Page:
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Bass Teacher Question

Discussion in 'Miscellaneous [DB]' started by Sippy, Apr 4, 2006.


  1. Sippy

    Sippy

    Aug 1, 2005
    Stuart,Florida
    I went to my local music academy to see if anybody gave double bass lessons. The strings instructor came out and she was incredibly nice! She told me she teaches Violin, Viola and Cello, but not double bass. But she said she thinks she would be able to.
    This woman has a fantastic reputation, and is the instructional director of the academy. She's the only person I can find in a 30 mile radius that even said they could.
    Do you think it would be wise to be her student?

    Mike
     
  2. EFischer1

    EFischer1 Guest

    Mar 17, 2002
    New York, New York
    No.

    Unless you intend to study the violin, viola, or cello.

    I'm only a bass player, but if you would like bassoon lessons I think that I could teach you...
     
  3. GirlBass

    GirlBass

    Jul 31, 2005
    New York
    Very bad idea to study with her. Do you have a local symphony? Does she know any bass players?
     
  4. Monty

    Monty

    Apr 25, 2005
    I think that if you have a double bass, she might be able to teach you scales, sight reading and harmonic concepts, but in order to learn the rudiments of playing the bass, you should ask someone that has played bass for a while. It's a quite different technique, and it exerts a different force on the body and mind than the cello.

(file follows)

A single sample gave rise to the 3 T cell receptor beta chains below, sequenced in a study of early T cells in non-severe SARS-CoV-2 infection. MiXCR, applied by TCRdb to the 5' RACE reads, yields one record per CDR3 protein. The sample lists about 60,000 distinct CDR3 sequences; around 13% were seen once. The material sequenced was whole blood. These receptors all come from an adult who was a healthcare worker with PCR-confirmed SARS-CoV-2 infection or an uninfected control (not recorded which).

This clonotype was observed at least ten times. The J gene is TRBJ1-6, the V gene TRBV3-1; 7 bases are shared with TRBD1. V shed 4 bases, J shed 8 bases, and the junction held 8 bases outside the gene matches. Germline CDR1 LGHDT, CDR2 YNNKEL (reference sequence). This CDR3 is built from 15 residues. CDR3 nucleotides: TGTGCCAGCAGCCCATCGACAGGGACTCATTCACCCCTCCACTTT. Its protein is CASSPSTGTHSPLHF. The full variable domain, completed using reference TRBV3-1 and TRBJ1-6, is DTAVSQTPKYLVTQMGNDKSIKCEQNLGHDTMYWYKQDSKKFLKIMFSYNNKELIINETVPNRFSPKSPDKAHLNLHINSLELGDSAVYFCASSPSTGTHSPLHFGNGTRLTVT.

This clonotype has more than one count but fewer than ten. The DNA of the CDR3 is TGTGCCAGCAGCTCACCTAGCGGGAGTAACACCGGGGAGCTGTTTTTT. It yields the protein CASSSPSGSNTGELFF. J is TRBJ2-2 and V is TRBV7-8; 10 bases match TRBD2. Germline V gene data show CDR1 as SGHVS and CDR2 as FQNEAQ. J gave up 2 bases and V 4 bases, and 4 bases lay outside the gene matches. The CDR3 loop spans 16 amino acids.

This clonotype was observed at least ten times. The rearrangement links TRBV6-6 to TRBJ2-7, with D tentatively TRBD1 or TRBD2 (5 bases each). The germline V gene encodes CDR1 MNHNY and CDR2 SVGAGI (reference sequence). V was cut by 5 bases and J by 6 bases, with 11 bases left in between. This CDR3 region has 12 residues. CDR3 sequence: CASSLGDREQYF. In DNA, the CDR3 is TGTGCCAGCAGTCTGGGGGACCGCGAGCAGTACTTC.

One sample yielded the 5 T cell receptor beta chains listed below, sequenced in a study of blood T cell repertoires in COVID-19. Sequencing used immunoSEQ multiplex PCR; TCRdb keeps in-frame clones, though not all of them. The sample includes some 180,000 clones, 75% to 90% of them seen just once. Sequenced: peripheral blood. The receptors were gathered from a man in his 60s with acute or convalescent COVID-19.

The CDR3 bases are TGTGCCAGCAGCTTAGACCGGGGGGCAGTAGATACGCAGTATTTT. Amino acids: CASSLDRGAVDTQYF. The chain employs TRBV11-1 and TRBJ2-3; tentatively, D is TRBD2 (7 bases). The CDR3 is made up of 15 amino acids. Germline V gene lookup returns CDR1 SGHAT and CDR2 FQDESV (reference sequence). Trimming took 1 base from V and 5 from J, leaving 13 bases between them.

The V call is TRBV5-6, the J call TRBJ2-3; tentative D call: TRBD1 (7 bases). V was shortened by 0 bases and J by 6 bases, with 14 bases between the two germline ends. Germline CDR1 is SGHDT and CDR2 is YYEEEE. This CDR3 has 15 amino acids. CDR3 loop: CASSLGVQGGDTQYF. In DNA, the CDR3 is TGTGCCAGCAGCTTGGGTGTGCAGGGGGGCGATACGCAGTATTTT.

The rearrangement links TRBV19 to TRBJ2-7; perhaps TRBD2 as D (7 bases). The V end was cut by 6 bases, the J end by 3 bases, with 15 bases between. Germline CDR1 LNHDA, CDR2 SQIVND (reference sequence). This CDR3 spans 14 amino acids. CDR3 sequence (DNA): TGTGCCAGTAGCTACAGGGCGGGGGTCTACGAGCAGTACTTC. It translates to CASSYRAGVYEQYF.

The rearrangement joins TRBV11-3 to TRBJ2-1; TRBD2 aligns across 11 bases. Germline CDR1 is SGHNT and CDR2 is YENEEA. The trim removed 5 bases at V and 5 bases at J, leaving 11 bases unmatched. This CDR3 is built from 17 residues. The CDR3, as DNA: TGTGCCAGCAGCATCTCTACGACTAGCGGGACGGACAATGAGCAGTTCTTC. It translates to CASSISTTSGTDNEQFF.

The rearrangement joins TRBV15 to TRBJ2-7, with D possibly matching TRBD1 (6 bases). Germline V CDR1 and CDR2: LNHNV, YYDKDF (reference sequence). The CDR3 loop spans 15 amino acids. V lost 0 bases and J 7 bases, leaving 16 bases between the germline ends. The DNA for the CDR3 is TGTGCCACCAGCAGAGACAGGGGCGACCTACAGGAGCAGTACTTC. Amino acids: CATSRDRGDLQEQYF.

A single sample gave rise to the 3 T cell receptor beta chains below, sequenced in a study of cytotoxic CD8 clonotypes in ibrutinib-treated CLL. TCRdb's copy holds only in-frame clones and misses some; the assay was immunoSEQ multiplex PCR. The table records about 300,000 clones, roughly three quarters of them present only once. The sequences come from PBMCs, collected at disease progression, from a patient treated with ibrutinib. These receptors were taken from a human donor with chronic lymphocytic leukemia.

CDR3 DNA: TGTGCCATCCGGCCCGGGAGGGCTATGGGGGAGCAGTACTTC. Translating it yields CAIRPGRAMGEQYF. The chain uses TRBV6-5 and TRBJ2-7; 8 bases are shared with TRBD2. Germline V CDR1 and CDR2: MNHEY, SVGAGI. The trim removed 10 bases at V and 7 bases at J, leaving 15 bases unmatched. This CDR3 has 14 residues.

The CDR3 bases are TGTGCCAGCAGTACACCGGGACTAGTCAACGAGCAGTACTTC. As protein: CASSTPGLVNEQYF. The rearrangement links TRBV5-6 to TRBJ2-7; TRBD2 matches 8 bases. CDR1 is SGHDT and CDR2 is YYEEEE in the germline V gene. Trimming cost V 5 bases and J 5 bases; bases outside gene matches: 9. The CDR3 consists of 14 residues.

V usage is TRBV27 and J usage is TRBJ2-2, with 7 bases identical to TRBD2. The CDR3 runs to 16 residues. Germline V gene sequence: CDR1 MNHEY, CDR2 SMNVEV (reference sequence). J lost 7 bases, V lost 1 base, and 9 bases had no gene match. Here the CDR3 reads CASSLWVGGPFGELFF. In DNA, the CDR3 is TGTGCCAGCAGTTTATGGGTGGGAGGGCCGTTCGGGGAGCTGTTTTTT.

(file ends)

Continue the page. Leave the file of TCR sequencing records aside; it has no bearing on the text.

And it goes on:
5. Kam

    Kam

    Feb 12, 2006
    Minneapolis, MN
    I took a string methods class in college. The basic premise is that you learn the basics of the orchestral string family so if you end up directing a high school orchestra, you know more about the individual instruments. The class was seperated into basically 2 parts, high strings and low strings.

    Personally, I had little trouble picking stuff up on both violin and viola, even if it did bother me how small they were. Cello kind of felt like a hot rod...2 octave scales in one position!?!?!

    Anyway, getting to the point...all the other string players in the class were similar to me as far as competence on everything but when we got to the bass...they kind of fell off the learning curve. I think it really screws them up because in their words:
    A) The strings are "backwards"
    B) The notes are so "far" apart
    C) This thing is "Huge!"

    I guess my point is, a bass is a bass, learn from someone who knows bass. My college orchestra director always said the 2 hardest instruments in the orchestra are the Horn and the Bass. I wouldn't want to learn Horn from a trumpet player, and I wouldn't want to learn bass from anyone but a bassist.
     
  6. EFischer1

    EFischer1 Guest

    Mar 17, 2002
    New York, New York
    Definitely not. She might be able to tell you what a scale is but wouldn't be able to teach you how to play it. This includes proper fingerings.
     
  7. It depends on what skill level you are at. If your younger and more of a beginer than do it. But, even if you're not, go with her anyway. If there is no one near you than you should. She obviosly isn't a complete string stranger and knows what she is doing. She may (and probably will) show you some stuff thats not good bass tecnique. But, hey, you'll learn your rythims, scales, and she can still tell you how something is suposed to sound even if she doesn't play bass. If she can help you than do it. So I say YES YES go and learn from her.
     
  8. bpclark